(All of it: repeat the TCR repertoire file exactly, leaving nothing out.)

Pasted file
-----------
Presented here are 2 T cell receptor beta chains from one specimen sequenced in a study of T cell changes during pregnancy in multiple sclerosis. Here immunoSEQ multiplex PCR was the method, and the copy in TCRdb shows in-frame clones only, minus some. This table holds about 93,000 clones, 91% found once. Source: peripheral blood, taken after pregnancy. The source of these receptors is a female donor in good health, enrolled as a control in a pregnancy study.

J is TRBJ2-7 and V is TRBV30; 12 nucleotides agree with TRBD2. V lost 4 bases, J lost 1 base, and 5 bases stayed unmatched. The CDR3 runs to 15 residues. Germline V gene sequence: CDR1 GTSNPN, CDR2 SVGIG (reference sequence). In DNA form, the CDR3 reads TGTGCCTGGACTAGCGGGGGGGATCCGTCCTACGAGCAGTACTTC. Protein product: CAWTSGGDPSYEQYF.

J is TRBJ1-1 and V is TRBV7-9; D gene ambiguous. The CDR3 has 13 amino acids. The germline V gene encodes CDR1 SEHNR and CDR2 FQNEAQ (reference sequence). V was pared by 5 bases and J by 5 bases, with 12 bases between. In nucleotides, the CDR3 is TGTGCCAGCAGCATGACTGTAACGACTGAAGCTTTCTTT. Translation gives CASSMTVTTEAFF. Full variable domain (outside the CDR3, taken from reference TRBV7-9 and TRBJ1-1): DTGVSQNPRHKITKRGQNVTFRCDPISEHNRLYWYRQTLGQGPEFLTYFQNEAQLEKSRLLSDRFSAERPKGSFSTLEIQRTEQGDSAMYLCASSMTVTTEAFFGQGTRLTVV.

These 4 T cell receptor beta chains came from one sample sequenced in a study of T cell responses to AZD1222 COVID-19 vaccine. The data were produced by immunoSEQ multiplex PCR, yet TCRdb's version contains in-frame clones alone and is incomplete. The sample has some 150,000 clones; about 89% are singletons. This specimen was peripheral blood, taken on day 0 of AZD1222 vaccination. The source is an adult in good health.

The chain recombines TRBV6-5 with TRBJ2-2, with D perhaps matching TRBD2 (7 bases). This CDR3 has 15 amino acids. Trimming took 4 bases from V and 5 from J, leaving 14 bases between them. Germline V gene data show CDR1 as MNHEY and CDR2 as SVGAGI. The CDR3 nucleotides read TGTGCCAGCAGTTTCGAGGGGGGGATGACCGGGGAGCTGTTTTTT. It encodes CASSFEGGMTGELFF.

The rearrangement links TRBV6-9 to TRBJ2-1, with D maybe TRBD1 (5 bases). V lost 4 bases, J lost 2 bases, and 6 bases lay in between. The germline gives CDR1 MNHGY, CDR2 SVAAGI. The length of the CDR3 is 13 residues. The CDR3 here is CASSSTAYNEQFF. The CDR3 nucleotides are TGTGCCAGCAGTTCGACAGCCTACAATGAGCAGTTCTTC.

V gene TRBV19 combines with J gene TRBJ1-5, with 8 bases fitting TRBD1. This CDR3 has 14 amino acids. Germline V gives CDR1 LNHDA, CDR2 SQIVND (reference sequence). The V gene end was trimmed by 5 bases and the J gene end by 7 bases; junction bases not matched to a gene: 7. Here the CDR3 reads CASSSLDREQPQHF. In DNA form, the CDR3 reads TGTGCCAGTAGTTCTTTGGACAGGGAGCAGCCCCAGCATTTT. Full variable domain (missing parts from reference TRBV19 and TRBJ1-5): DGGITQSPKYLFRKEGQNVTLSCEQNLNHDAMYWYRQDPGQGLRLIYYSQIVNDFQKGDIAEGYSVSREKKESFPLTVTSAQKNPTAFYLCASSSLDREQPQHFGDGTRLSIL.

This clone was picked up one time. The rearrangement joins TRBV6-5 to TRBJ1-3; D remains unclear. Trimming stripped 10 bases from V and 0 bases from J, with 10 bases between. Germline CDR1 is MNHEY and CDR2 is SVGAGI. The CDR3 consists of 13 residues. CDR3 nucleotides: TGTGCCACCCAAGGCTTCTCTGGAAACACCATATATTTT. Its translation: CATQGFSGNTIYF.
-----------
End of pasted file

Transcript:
Presented here are 2 T cell receptor beta chains from one specimen sequenced in a study of T cell changes during pregnancy in multiple sclerosis. Here immunoSEQ multiplex PCR was the method, and the copy in TCRdb shows in-frame clones only, minus some. This table holds about 93,000 clones, 91% found once. Source: peripheral blood, taken after pregnancy. The source of these receptors is a female donor in good health, enrolled as a control in a pregnancy study.

J is TRBJ2-7 and V is TRBV30; 12 nucleotides agree with TRBD2. V lost 4 bases, J lost 1 base, and 5 bases stayed unmatched. The CDR3 runs to 15 residues. Germline V gene sequence: CDR1 GTSNPN, CDR2 SVGIG (reference sequence). In DNA form, the CDR3 reads TGTGCCTGGACTAGCGGGGGGGATCCGTCCTACGAGCAGTACTTC. Protein product: CAWTSGGDPSYEQYF.

J is TRBJ1-1 and V is TRBV7-9; D gene ambiguous. The CDR3 has 13 amino acids. The germline V gene encodes CDR1 SEHNR and CDR2 FQNEAQ (reference sequence). V was pared by 5 bases and J by 5 bases, with 12 bases between. In nucleotides, the CDR3 is TGTGCCAGCAGCATGACTGTAACGACTGAAGCTTTCTTT. Translation gives CASSMTVTTEAFF. Full variable domain (outside the CDR3, taken from reference TRBV7-9 and TRBJ1-1): DTGVSQNPRHKITKRGQNVTFRCDPISEHNRLYWYRQTLGQGPEFLTYFQNEAQLEKSRLLSDRFSAERPKGSFSTLEIQRTEQGDSAMYLCASSMTVTTEAFFGQGTRLTVV.

These 4 T cell receptor beta chains came from one sample sequenced in a study of T cell responses to AZD1222 COVID-19 vaccine. The data were produced by immunoSEQ multiplex PCR, yet TCRdb's version contains in-frame clones alone and is incomplete. The sample has some 150,000 clones; about 89% are singletons. This specimen was peripheral blood, taken on day 0 of AZD1222 vaccination. The source is an adult in good health.

The chain recombines TRBV6-5 with TRBJ2-2, with D perhaps matching TRBD2 (7 bases). This CDR3 has 15 amino acids. Trimming took 4 bases from V and 5 from J, leaving 14 bases between them. Germline V gene data show CDR1 as MNHEY and CDR2 as SVGAGI. The CDR3 nucleotides read TGTGCCAGCAGTTTCGAGGGGGGGATGACCGGGGAGCTGTTTTTT. It encodes CASSFEGGMTGELFF.

The rearrangement links TRBV6-9 to TRBJ2-1, with D maybe TRBD1 (5 bases). V lost 4 bases, J lost 2 bases, and 6 bases lay in between. The germline gives CDR1 MNHGY, CDR2 SVAAGI. The length of the CDR3 is 13 residues. The CDR3 here is CASSSTAYNEQFF. The CDR3 nucleotides are TGTGCCAGCAGTTCGACAGCCTACAATGAGCAGTTCTTC.

V gene TRBV19 combines with J gene TRBJ1-5, with 8 bases fitting TRBD1. This CDR3 has 14 amino acids. Germline V gives CDR1 LNHDA, CDR2 SQIVND (reference sequence). The V gene end was trimmed by 5 bases and the J gene end by 7 bases; junction bases not matched to a gene: 7. Here the CDR3 reads CASSSLDREQPQHF. In DNA form, the CDR3 reads TGTGCCAGTAGTTCTTTGGACAGGGAGCAGCCCCAGCATTTT. Full variable domain (missing parts from reference TRBV19 and TRBJ1-5): DGGITQSPKYLFRKEGQNVTLSCEQNLNHDAMYWYRQDPGQGLRLIYYSQIVNDFQKGDIAEGYSVSREKKESFPLTVTSAQKNPTAFYLCASSSLDREQPQHFGDGTRLSIL.

This clone was picked up one time. The rearrangement joins TRBV6-5 to TRBJ1-3; D remains unclear. Trimming stripped 10 bases from V and 0 bases from J, with 10 bases between. Germline CDR1 is MNHEY and CDR2 is SVGAGI. The CDR3 consists of 13 residues. CDR3 nucleotides: TGTGCCACCCAAGGCTTCTCTGGAAACACCATATATTTT. Its translation: CATQGFSGNTIYF.